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August 2004
Welcome to the Brigham Scully Newsletter.  
Why PR people seem to know a little bit about everything (and not too much about anything!)

It’s been customer case history time at Brigham Scully. To write articles on how organizations use our clients’ systems, prepare backgrounders for reporters or create press releases, we need to know just enough to fill the story and get in the spin. Of course, for each client, we try to mix it up a little, with a variety of application profiles.

We’ve recently worked on security systems at the University of Alabama, including the Bear Bryant Museum on campus. Yet, we also profiled a similar GE system at a chicken ranch in Jamaica, which, as part of the security system, uses a crocodile. Even though it’s not GE, we had to mention it.

We set up stories on special IR locking systems at the Charlotte-Douglas Airport and biometric hand readers used at a chain of women’s spas in Western Canada. We wrote about the cabling of the CCTV system at the Seneca Casino in New York state and the use of card printers to create badges for pilgrims at the Hajj in Saudi Arabia and citizens of Taiwan as part of their National ID program.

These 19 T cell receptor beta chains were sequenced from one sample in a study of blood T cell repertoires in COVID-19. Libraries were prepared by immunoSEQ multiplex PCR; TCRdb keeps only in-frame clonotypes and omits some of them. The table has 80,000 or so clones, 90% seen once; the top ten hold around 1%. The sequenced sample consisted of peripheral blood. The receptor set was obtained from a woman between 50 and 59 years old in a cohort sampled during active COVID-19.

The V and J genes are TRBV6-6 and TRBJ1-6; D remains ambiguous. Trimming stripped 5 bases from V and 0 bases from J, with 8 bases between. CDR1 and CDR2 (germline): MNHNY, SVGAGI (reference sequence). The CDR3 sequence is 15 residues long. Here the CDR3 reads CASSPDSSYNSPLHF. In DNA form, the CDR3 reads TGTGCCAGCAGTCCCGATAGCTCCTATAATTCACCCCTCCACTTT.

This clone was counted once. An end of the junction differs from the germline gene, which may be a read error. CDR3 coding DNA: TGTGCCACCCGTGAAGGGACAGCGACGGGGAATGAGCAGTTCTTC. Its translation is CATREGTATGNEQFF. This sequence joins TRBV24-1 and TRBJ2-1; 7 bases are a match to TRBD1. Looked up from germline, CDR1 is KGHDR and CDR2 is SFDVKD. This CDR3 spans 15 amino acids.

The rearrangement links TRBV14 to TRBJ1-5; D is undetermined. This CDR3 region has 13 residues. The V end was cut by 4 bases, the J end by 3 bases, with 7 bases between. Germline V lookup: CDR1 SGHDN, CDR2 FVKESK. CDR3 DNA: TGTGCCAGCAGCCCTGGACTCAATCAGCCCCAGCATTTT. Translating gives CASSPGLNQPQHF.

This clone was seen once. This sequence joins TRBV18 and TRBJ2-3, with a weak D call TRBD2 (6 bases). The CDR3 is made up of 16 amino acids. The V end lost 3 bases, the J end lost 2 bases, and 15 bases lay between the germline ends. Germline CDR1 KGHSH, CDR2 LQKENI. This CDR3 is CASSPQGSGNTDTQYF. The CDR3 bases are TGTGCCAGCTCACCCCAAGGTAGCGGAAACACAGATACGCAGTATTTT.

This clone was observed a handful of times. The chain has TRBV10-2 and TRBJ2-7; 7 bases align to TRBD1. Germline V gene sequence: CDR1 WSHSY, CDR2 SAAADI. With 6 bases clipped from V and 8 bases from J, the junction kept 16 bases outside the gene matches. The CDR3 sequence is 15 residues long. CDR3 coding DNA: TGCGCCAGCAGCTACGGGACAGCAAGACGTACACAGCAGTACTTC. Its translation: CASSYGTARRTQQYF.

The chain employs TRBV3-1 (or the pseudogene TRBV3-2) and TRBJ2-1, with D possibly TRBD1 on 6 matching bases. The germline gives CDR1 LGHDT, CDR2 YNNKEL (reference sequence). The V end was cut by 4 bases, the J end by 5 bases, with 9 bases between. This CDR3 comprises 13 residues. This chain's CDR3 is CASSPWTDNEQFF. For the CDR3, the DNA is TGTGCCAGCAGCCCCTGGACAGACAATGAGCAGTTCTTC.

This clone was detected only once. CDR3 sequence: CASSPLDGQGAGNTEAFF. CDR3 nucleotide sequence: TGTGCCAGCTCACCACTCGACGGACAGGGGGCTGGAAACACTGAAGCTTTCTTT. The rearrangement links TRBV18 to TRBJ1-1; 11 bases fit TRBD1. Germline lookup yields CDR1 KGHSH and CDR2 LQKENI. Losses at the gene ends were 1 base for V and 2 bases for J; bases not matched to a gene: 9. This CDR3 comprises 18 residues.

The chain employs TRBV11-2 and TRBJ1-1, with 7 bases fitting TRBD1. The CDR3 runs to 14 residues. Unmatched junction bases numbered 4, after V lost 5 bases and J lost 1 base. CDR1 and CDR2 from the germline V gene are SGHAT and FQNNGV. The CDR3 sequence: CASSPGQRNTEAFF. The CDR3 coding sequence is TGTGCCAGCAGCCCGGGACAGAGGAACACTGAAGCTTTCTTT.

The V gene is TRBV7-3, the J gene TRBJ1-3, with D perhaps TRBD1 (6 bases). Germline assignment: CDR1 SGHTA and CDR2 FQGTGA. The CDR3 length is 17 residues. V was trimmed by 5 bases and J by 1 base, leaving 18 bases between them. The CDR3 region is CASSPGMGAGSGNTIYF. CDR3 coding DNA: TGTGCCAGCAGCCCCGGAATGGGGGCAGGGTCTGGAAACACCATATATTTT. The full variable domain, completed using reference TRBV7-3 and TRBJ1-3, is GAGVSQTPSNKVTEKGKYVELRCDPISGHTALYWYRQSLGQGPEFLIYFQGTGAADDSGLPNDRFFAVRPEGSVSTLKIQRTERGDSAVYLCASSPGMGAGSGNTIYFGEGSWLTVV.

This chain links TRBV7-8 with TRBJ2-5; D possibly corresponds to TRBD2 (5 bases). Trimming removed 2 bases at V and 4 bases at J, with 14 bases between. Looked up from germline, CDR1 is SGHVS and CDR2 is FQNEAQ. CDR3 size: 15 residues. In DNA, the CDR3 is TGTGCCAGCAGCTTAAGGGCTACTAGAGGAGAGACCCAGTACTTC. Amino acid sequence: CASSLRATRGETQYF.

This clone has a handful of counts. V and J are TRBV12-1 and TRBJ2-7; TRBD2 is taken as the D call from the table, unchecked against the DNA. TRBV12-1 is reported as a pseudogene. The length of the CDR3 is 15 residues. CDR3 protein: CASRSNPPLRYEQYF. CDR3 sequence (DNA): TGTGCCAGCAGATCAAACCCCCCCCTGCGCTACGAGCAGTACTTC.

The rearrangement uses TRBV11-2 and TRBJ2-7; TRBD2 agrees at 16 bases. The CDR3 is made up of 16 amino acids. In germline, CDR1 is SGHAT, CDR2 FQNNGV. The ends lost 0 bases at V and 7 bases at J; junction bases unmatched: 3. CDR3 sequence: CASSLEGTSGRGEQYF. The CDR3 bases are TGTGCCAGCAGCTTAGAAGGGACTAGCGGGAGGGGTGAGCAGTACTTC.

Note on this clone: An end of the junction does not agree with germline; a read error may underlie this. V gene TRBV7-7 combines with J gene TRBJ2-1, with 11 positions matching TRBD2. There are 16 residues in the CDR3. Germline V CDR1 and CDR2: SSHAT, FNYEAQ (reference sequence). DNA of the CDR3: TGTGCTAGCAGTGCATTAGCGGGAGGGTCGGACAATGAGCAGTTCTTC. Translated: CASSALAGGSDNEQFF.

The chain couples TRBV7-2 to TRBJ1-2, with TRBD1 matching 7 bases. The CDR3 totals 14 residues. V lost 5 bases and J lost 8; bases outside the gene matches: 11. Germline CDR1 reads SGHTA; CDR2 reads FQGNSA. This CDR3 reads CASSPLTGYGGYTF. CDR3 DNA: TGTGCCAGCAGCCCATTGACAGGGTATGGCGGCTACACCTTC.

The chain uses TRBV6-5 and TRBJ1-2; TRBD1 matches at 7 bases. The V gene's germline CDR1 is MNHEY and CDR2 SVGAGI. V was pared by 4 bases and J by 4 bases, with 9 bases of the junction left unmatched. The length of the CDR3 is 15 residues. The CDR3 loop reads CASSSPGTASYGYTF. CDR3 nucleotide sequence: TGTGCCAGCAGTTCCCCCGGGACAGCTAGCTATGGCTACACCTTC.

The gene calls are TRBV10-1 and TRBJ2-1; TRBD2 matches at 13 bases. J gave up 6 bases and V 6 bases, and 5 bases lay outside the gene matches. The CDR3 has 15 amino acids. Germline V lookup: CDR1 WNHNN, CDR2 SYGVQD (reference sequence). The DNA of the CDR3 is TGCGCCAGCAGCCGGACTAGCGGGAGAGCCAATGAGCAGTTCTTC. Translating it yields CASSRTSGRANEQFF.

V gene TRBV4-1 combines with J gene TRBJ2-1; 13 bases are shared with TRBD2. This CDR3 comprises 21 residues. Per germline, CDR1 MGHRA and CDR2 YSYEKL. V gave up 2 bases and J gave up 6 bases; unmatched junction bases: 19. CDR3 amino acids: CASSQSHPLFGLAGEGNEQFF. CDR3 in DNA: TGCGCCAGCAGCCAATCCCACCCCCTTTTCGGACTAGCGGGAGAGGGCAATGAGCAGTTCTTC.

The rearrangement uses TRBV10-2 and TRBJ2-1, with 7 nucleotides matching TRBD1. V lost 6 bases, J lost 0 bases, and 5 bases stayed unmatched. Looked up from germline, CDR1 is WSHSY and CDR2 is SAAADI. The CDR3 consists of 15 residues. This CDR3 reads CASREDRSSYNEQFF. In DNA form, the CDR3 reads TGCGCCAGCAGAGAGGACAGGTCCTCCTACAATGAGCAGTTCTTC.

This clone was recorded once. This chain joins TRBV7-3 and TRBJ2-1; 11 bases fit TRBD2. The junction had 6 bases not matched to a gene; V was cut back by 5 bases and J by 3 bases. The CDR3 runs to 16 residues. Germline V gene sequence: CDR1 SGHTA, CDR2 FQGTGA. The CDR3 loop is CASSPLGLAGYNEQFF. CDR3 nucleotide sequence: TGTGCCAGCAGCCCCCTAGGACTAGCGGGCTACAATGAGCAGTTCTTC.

We even had an interview with the New York Post about Delta barriers being used at the upcoming GOP convention and a press release on how they protect Hoover Dam.

In every case history, we pick up a little information that makes us scintillating conversationalists at a party or a contestant of Jeopardy. Just don’t ask too many follow-up questions.

Are you merchandising your customers?

A satisfied customer is your best salesperson. That’s why almost any company has a list of what they call their “referral” accounts. But, think about it. They’re used after you’ve already gone through the time and agony of finding a prospect. Why don’t you use these referral accounts to help prospects find you?

Think about this. You work for an airport and need to secure it. Wouldn’t you take a glance at an article about special locking systems used at Charlotte-Douglas? What if you work for a university – that information on what’s happening in Tuscaloosa might be helpful. Etc.

These articles create demand. Not only do they verify that you are a leader in your industry, they show like types of prospects that you already know their business and needs. You get added to their contact list. They help you shorten your sales cycle.

We’d like to think we could help you with this type of coverage. That’s why we just did this case history on ourselves.

(And, in this case, we’d love it if you would ask us a lot of questions!)

We hope you have found this newsletter to be informative.  If there are others you know that would like to receive this email, please feel free to forward us that information or call us at (818) 716-9021!
Copyright (c) 2004 Brigham Scully